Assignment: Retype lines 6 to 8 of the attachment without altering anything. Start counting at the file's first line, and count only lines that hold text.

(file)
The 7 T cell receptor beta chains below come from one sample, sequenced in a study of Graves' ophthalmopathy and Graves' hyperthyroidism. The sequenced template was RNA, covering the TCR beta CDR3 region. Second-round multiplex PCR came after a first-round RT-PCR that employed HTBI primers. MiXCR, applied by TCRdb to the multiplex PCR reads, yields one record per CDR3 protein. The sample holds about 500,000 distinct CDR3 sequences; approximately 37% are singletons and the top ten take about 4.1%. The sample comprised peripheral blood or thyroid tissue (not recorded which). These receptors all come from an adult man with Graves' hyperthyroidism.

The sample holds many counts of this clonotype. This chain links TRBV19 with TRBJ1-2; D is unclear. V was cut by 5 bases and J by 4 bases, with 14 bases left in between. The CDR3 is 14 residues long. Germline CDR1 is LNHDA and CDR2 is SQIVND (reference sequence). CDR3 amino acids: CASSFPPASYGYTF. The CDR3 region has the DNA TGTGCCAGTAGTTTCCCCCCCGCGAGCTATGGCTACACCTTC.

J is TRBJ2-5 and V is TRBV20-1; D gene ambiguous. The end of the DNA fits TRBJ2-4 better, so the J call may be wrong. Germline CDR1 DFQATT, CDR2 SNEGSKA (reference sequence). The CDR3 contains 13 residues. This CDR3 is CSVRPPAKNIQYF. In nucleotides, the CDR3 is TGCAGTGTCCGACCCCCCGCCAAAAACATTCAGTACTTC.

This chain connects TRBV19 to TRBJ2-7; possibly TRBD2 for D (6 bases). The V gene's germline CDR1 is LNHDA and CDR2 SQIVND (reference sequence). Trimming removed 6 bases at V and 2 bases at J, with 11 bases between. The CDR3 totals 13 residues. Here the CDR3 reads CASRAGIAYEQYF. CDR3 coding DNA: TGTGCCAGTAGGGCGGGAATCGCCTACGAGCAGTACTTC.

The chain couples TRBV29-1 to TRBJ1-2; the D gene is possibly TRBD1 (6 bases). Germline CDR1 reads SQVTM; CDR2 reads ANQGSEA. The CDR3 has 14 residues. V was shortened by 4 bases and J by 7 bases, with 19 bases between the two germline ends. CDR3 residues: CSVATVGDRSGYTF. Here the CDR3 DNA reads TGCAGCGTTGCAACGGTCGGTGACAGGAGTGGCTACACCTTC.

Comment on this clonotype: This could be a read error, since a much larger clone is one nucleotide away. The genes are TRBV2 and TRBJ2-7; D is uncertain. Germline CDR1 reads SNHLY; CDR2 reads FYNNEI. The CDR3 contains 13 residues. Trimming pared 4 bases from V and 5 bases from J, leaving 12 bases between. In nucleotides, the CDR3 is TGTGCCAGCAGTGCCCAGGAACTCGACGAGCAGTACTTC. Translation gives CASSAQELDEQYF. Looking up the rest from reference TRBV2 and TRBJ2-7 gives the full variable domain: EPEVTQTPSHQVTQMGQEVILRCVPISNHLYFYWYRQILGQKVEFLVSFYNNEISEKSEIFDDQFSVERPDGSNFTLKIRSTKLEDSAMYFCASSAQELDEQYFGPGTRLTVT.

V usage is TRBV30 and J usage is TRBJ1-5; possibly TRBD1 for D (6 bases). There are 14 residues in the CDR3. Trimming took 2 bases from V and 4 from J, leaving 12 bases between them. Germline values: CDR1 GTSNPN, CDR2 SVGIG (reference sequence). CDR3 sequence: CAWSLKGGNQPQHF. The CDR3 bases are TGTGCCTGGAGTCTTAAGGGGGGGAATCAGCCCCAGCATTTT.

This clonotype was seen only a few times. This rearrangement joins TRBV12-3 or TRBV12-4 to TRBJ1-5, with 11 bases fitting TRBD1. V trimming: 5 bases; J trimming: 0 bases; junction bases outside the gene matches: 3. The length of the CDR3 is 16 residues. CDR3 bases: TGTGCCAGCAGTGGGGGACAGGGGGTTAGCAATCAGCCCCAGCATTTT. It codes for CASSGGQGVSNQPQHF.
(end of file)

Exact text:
Comment on this clonotype: This could be a read error, since a much larger clone is one nucleotide away. The genes are TRBV2 and TRBJ2-7; D is uncertain. Germline CDR1 reads SNHLY; CDR2 reads FYNNEI. The CDR3 contains 13 residues. Trimming pared 4 bases from V and 5 bases from J, leaving 12 bases between. In nucleotides, the CDR3 is TGTGCCAGCAGTGCCCAGGAACTCGACGAGCAGTACTTC. Translation gives CASSAQELDEQYF. Looking up the rest from reference TRBV2 and TRBJ2-7 gives the full variable domain: EPEVTQTPSHQVTQMGQEVILRCVPISNHLYFYWYRQILGQKVEFLVSFYNNEISEKSEIFDDQFSVERPDGSNFTLKIRSTKLEDSAMYFCASSAQELDEQYFGPGTRLTVT.

V usage is TRBV30 and J usage is TRBJ1-5; possibly TRBD1 for D (6 bases). There are 14 residues in the CDR3. Trimming took 2 bases from V and 4 from J, leaving 12 bases between them. Germline values: CDR1 GTSNPN, CDR2 SVGIG (reference sequence). CDR3 sequence: CAWSLKGGNQPQHF. The CDR3 bases are TGTGCCTGGAGTCTTAAGGGGGGGAATCAGCCCCAGCATTTT.

This clonotype was seen only a few times. This rearrangement joins TRBV12-3 or TRBV12-4 to TRBJ1-5, with 11 bases fitting TRBD1. V trimming: 5 bases; J trimming: 0 bases; junction bases outside the gene matches: 3. The length of the CDR3 is 16 residues. CDR3 bases: TGTGCCAGCAGTGGGGGACAGGGGGTTAGCAATCAGCCCCAGCATTTT. It codes for CASSGGQGVSNQPQHF.